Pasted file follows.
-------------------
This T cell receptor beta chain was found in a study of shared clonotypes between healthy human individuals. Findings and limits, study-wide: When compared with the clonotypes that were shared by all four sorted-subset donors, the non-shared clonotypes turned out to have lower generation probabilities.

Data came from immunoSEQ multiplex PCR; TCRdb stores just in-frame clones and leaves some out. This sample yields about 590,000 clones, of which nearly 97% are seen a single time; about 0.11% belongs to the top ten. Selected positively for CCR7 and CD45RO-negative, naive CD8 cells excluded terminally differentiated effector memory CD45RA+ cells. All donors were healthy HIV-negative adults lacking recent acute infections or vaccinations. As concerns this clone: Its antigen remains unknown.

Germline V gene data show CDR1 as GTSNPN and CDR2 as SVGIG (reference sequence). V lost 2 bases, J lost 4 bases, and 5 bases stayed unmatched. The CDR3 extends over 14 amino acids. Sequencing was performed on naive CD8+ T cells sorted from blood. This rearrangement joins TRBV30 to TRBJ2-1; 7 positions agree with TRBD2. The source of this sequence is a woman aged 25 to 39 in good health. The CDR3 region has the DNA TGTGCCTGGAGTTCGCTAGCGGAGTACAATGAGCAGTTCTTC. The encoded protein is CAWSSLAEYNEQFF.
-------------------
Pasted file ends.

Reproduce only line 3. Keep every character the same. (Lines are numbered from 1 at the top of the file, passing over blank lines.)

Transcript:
Germline V gene data show CDR1 as GTSNPN and CDR2 as SVGIG (reference sequence). V lost 2 bases, J lost 4 bases, and 5 bases stayed unmatched. The CDR3 extends over 14 amino acids. Sequencing was performed on naive CD8+ T cells sorted from blood. This rearrangement joins TRBV30 to TRBJ2-1; 7 positions agree with TRBD2. The source of this sequence is a woman aged 25 to 39 in good health. The CDR3 region has the DNA TGTGCCTGGAGTTCGCTAGCGGAGTACAATGAGCAGTTCTTC. The encoded protein is CAWSSLAEYNEQFF.